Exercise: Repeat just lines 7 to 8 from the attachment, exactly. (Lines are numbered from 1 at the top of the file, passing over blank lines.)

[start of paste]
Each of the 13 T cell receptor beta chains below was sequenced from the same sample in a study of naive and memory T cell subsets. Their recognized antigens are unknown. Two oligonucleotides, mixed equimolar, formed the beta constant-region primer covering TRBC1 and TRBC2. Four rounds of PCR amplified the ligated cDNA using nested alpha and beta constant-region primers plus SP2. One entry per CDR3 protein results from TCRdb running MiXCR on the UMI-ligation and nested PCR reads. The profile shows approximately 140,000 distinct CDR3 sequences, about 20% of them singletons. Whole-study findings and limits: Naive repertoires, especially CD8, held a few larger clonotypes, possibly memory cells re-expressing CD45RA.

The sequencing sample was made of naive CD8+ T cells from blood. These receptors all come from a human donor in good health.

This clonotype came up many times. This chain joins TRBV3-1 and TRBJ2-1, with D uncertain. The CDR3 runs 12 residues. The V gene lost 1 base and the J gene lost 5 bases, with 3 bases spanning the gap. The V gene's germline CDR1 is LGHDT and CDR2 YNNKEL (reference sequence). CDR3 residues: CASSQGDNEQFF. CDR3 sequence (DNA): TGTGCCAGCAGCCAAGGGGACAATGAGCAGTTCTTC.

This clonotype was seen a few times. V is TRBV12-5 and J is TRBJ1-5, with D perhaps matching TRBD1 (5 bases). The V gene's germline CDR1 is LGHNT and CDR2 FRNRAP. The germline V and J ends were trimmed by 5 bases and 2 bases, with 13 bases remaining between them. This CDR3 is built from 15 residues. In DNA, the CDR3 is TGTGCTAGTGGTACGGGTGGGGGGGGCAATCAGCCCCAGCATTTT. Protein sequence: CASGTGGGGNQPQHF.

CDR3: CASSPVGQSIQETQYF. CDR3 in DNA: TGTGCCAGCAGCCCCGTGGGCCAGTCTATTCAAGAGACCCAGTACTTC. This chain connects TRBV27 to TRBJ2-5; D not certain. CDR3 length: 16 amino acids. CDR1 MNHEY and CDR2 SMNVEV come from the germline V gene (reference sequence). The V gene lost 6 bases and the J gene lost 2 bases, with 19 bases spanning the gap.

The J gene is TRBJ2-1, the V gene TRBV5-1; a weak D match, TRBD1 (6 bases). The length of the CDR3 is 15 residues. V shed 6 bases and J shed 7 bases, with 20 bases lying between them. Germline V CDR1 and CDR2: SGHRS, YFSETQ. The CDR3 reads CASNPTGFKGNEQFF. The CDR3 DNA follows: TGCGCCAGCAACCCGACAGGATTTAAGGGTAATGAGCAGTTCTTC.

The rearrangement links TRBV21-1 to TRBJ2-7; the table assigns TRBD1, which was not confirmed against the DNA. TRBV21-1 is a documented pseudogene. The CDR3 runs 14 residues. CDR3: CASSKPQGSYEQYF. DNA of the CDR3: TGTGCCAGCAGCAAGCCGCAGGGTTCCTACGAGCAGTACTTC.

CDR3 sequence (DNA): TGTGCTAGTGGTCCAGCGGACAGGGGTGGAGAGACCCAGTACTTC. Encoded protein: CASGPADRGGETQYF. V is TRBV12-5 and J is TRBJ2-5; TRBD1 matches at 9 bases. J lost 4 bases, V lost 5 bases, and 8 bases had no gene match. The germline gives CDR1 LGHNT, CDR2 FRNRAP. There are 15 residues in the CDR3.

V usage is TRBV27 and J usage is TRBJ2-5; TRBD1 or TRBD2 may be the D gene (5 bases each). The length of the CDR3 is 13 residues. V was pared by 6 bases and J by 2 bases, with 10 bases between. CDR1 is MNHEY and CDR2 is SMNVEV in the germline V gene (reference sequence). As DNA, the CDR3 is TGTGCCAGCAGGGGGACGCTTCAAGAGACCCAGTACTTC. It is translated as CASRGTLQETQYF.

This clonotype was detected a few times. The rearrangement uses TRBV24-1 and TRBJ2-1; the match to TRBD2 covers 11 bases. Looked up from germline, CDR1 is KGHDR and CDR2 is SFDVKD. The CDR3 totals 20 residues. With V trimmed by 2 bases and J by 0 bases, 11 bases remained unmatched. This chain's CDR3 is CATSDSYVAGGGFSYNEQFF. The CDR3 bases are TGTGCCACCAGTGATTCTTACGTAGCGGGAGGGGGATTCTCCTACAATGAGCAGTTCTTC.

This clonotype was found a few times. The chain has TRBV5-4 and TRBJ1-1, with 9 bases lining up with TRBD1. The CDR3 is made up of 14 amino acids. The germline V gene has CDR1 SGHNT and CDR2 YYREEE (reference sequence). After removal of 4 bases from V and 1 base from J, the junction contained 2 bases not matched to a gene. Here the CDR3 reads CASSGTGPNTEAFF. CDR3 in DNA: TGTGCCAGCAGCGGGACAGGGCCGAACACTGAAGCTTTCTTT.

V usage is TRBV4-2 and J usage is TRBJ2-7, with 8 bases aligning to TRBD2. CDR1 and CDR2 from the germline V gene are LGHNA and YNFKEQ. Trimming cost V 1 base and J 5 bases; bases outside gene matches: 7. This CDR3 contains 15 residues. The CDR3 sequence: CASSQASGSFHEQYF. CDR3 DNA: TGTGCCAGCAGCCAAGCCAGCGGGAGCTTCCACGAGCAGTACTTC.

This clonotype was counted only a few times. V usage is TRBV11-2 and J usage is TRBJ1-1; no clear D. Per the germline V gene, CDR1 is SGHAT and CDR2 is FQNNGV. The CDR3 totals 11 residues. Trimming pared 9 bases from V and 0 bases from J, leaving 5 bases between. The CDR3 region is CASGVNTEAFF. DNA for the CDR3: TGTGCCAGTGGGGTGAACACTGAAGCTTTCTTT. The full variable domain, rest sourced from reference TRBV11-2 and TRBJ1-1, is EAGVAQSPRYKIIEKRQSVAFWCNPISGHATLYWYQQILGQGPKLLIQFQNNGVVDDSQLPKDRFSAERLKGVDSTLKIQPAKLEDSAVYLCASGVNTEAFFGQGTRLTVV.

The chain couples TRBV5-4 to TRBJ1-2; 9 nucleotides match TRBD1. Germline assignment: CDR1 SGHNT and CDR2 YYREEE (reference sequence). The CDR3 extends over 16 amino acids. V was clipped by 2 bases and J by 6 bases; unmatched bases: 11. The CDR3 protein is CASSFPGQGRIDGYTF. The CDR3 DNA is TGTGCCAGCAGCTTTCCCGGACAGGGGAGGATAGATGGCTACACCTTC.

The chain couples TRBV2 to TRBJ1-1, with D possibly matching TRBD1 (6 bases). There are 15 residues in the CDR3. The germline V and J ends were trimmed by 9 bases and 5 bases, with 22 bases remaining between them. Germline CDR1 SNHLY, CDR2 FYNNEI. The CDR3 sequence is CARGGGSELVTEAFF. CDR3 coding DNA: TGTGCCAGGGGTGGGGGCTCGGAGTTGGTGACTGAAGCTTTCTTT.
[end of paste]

The rearrangement links TRBV21-1 to TRBJ2-7; the table assigns TRBD1, which was not confirmed against the DNA. TRBV21-1 is a documented pseudogene. The CDR3 runs 14 residues. CDR3: CASSKPQGSYEQYF. DNA of the CDR3: TGTGCCAGCAGCAAGCCGCAGGGTTCCTACGAGCAGTACTTC.

CDR3 sequence (DNA): TGTGCTAGTGGTCCAGCGGACAGGGGTGGAGAGACCCAGTACTTC. Encoded protein: CASGPADRGGETQYF. V is TRBV12-5 and J is TRBJ2-5; TRBD1 matches at 9 bases. J lost 4 bases, V lost 5 bases, and 8 bases had no gene match. The germline gives CDR1 LGHNT, CDR2 FRNRAP. There are 15 residues in the CDR3.